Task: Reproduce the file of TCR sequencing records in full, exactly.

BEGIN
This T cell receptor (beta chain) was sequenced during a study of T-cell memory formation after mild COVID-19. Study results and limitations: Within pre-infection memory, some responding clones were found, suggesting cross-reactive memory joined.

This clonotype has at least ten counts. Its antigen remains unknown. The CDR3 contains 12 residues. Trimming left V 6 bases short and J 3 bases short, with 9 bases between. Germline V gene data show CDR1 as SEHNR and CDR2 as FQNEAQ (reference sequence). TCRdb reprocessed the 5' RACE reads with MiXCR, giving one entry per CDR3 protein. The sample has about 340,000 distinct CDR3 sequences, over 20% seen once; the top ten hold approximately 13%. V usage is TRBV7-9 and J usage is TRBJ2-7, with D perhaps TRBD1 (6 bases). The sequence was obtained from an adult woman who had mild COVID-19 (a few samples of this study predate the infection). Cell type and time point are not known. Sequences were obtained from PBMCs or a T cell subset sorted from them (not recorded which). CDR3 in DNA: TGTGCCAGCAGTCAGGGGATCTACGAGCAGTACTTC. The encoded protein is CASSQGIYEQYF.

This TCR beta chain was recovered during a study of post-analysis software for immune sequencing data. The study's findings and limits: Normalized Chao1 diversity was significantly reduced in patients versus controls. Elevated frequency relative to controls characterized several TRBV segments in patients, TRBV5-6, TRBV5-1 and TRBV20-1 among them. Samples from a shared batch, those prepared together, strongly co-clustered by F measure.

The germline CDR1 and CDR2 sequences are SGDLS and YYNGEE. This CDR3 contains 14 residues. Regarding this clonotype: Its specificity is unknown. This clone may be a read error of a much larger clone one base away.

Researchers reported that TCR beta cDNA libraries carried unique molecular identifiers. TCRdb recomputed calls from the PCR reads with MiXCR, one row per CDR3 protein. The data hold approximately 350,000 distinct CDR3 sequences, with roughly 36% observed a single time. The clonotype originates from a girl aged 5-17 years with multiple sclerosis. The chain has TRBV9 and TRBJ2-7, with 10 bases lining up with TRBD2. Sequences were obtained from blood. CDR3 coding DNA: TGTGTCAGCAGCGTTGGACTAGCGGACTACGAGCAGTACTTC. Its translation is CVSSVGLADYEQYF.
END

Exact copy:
This T cell receptor (beta chain) was sequenced during a study of T-cell memory formation after mild COVID-19. Study results and limitations: Within pre-infection memory, some responding clones were found, suggesting cross-reactive memory joined.

This clonotype has at least ten counts. Its antigen remains unknown. The CDR3 contains 12 residues. Trimming left V 6 bases short and J 3 bases short, with 9 bases between. Germline V gene data show CDR1 as SEHNR and CDR2 as FQNEAQ (reference sequence). TCRdb reprocessed the 5' RACE reads with MiXCR, giving one entry per CDR3 protein. The sample has about 340,000 distinct CDR3 sequences, over 20% seen once; the top ten hold approximately 13%. V usage is TRBV7-9 and J usage is TRBJ2-7, with D perhaps TRBD1 (6 bases). The sequence was obtained from an adult woman who had mild COVID-19 (a few samples of this study predate the infection). Cell type and time point are not known. Sequences were obtained from PBMCs or a T cell subset sorted from them (not recorded which). CDR3 in DNA: TGTGCCAGCAGTCAGGGGATCTACGAGCAGTACTTC. The encoded protein is CASSQGIYEQYF.

This TCR beta chain was recovered during a study of post-analysis software for immune sequencing data. The study's findings and limits: Normalized Chao1 diversity was significantly reduced in patients versus controls. Elevated frequency relative to controls characterized several TRBV segments in patients, TRBV5-6, TRBV5-1 and TRBV20-1 among them. Samples from a shared batch, those prepared together, strongly co-clustered by F measure.

The germline CDR1 and CDR2 sequences are SGDLS and YYNGEE. This CDR3 contains 14 residues. Regarding this clonotype: Its specificity is unknown. This clone may be a read error of a much larger clone one base away.

Researchers reported that TCR beta cDNA libraries carried unique molecular identifiers. TCRdb recomputed calls from the PCR reads with MiXCR, one row per CDR3 protein. The data hold approximately 350,000 distinct CDR3 sequences, with roughly 36% observed a single time. The clonotype originates from a girl aged 5-17 years with multiple sclerosis. The chain has TRBV9 and TRBJ2-7, with 10 bases lining up with TRBD2. Sequences were obtained from blood. CDR3 coding DNA: TGTGTCAGCAGCGTTGGACTAGCGGACTACGAGCAGTACTTC. Its translation is CVSSVGLADYEQYF.